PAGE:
So, J. Clark Kelso, Receiver of the California prison medical care system, appointed by the U.S. District Court judges who have been issuing orders in cases going back into the last century on our overcrowded prisons and inadequate medical care, is the sponsor of this bill. In support of it, he says as quoted in the floor analysis:
“Upon my recent appointment as Receiver responsible for leading California’s prison medical care system, I reviewed all of the initiatives that the office had underway and, after some careful pruning, settled upon a strategic plan for providing constitutionally adequate medical care as soon as practicable (a copy of the plan is available on my website at www.cprinc.org). …
“SB 1665 provides the remaining funding …with an authorization of $6.9 billion in lease-revenue bonds and $100 million from the general fund, for a total authorization of $7 billion. I believe that securing this funding from the Legislature through lease-revenue bonds is the most fiscally responsible approach to achieving my court-ordered goal of providing constitutionally adequate medical care as soon as practicable.
“Approximately $1 billion of the appropriated funds would be used to improve existing clinical and medical administrative facilities at existing prisons. Existing prison medical facilities are plainly inadequate to the task. There is inadequate space in virtually all institutions, and the space that is available is poorly equipped and, in many cases, simply unsafe. We are not able to deliver constitutionally adequate care in these facilities. The facilities must be upgraded.
“The remaining $6 billion will be used to construct 6 or 7 long-term care facilities to serve the medical, mental, dental and ADA needs of approximately 10,000 patient-inmates. By consolidating in these facilities those inmates who have serious, chronic conditions requiring regular medical care, we can improve the quality of care to constitutional levels and do so in the most cost-effective manner possible. At present, these 10,000 patients – approximately 6% of the existing CDCR adult population – are spread throughout CDCR’s 33 institutions, creating excess demand for health care at each institution that simply is not being adequately met. Inmates are dying unnecessarily because the existing facilities do not provide an environment where constitutionally adequate care is possible.”
Taxpayers for Improving Public Safety—who advocate prison sentencing reform and who have recently filed a lawsuit against the prison construction bond passed last year by the legislature–state in opposition to this bill:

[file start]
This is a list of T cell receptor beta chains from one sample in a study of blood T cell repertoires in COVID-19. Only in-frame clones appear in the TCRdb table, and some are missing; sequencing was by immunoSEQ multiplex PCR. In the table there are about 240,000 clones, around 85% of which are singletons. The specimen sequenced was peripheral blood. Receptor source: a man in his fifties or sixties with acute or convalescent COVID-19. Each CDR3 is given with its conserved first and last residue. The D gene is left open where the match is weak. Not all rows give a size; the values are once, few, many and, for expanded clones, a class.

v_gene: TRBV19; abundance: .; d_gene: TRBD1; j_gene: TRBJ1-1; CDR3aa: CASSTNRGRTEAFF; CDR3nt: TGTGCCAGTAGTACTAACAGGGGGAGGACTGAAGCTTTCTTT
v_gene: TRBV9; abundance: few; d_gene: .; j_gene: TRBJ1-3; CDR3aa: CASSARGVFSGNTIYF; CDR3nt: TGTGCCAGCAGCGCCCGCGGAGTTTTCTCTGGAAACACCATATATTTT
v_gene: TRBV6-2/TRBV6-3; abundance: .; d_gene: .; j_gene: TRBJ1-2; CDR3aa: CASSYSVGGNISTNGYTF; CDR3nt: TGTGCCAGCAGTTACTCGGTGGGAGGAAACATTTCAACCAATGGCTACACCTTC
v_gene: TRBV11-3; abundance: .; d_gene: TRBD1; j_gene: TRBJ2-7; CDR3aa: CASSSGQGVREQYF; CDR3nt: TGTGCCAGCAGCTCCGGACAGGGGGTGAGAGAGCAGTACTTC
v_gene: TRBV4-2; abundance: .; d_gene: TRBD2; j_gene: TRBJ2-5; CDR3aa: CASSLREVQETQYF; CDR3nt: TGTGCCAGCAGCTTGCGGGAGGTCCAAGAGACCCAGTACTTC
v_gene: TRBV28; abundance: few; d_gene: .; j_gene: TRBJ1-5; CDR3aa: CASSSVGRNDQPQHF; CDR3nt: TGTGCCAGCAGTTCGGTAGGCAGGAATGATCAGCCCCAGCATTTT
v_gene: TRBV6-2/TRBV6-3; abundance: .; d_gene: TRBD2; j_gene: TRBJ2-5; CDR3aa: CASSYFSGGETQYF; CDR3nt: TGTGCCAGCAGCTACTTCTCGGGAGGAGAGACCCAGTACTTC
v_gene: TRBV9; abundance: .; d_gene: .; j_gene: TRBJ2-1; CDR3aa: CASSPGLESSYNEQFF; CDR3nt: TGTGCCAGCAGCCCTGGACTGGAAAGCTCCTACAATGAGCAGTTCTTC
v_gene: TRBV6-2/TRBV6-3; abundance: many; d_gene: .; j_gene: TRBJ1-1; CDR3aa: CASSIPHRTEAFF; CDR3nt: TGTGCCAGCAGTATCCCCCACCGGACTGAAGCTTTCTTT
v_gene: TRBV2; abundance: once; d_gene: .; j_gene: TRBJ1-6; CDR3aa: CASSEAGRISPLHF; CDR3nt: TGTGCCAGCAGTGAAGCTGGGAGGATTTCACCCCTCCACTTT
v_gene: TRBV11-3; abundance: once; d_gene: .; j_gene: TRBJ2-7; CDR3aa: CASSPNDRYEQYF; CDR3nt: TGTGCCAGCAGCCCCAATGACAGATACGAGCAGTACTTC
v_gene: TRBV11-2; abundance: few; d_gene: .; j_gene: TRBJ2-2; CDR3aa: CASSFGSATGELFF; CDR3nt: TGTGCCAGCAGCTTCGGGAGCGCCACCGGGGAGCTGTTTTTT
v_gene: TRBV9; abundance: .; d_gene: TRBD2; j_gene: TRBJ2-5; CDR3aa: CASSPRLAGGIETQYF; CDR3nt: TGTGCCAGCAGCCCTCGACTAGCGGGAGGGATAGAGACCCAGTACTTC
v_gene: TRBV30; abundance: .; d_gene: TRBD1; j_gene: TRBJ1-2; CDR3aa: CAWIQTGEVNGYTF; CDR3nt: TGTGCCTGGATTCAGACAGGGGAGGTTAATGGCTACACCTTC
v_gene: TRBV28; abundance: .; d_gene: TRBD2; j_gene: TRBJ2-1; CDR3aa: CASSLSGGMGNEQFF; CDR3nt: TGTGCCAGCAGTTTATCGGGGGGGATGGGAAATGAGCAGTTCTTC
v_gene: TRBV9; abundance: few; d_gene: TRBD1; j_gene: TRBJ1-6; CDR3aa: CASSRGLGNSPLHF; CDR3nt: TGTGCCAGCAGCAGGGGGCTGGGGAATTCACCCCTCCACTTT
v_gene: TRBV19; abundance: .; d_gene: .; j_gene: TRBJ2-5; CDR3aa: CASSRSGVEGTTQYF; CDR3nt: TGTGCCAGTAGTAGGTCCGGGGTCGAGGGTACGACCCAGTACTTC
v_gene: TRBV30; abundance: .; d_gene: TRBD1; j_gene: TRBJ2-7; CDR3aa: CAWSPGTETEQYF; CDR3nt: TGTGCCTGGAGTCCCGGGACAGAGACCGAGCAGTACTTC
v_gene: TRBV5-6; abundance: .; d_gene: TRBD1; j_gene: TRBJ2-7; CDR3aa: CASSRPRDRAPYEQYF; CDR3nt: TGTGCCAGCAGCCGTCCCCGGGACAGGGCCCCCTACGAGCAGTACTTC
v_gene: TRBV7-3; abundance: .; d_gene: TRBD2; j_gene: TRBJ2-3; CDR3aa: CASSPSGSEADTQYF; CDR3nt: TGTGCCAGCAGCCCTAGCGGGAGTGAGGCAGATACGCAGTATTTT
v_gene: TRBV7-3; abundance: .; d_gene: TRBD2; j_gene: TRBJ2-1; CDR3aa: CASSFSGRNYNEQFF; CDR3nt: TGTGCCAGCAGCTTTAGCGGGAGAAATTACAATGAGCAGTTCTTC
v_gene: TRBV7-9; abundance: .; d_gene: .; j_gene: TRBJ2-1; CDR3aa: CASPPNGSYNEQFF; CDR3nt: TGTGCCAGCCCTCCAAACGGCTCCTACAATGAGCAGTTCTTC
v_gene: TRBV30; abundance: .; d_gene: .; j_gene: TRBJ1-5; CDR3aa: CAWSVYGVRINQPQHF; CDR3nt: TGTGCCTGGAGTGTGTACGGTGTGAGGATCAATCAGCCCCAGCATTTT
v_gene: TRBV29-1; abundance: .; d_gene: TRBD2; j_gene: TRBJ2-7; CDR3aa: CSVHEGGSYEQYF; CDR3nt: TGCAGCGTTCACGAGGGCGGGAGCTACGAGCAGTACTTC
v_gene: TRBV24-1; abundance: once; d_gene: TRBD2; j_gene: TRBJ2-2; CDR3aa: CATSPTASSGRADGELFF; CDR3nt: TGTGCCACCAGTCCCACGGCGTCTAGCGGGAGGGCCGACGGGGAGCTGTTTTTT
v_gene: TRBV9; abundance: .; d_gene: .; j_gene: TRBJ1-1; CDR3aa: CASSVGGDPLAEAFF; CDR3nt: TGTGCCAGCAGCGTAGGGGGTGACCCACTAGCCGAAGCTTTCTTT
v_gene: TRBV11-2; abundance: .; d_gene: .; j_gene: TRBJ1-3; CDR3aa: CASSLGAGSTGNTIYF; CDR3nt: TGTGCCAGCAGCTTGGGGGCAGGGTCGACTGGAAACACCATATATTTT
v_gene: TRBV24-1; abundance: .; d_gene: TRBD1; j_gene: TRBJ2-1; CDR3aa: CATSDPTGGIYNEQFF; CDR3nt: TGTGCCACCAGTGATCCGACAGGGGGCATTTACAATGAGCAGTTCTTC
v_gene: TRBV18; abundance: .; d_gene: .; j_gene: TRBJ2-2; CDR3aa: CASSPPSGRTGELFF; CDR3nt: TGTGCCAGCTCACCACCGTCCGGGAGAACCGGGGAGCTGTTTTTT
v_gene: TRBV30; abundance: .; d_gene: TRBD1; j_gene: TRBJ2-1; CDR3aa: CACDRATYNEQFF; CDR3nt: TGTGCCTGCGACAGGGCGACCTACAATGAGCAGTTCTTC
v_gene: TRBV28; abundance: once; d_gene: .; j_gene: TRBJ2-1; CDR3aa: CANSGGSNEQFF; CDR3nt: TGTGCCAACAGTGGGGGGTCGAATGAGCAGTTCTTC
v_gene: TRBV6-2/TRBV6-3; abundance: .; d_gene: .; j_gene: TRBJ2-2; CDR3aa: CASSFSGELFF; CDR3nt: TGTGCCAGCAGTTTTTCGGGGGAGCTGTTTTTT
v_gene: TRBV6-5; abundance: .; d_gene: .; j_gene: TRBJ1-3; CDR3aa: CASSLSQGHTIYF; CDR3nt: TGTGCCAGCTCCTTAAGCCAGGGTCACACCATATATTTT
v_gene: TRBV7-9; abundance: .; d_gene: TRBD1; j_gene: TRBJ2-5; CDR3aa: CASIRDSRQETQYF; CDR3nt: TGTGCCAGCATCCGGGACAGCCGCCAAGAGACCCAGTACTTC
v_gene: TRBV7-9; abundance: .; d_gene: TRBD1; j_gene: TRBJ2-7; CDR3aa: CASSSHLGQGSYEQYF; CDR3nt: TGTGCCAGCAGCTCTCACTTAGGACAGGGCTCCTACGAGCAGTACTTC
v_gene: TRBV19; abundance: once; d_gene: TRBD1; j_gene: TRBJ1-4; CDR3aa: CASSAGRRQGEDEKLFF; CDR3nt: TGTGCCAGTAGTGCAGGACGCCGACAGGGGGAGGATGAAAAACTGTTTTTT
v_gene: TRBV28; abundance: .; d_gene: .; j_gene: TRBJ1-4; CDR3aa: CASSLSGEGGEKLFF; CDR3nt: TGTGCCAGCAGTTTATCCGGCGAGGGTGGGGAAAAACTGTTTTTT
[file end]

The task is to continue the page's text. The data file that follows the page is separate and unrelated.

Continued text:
“It is bad public policy to invest an additional $7 billion dollars on top of last year’s AB 900 $7.4 billion plus, which once construction is completed will require an additional $3 billion dollars annually in current dollars to operate the new beds which will be constructed, in a product that has a 70% failure rate as does CDCR with its incredibly high rate of recidivism.
“Given California’s compromised credit rating and current interest rates, before the SB 1665 and AB 900 bonds are repaid, our children and grandchildren will have spent more than $30 billion on debt service alone without even taking into consideration the annual operating expenses of these new facilities.
“Of greater importance, before you vote to approve this legislation, you must ask: Can a fundamental constitutional right be subverted by the legislature, i.e., can the legislature approve bonds which do not have an independent repayment source without voter approval?’ At issue is the integrity of Article XVI, Section 1, of the California Constitution which guarantees voters the right to approve bonds. This legislation seeks to approve a new state indebtedness in excess of $300,000, which will ultimately be paid from the general fund, regardless of the use of the canard of a lease between CDCR and the Board of Public Works.
“How can the Legislature demand respect for ‘law and order’ when it seeks to find ways to subvert a constitutional limitation? As stated by the Oregon Supreme Court involving similar litigation, this is ‘a scheme which would fool only a lawyer.’
“At a time of extreme budget shortages when the Legislature is compelled to cut funding for education, public safety and healthcare, to name but a few governmental necessities, before a bill such as this is even considered, a thorough study of its potential effectiveness should first be presented to the committee.
“Albeit there is absolutely a need for improved health care in the State Penal System, instead of a new bond, the AB 900 money should be converted to pay for the Receiver’s needs and a sentencing commission should be immediately created in a manner similar to the Federal Military Base Closing Commission to examine the effectiveness of our current sentencing laws, determine which incarceration periods should be increased and which should be decreased, and create a procedure for the release to secured treatment facilities for (1) geriatric inmates who no longer pose a credible public safety threat; (2) inmates who are mentally ill and who cannot receive treatment within a prison environment; (3) habituated individuals who have a probable chance for recovery; and (4) inmates who have demonstrated an ability to be released based upon an approved individual risk assessment. A reduction in the number of inmates that are housed by CDCR will have the same effect, i.e., a reduced need for prison housing at no cost to the State.
“Regretfully, this legislation will only add to the problem, not remedy it.”
Such are the decisions that will probably be made in our name today in Sacramento and our public policy priorities.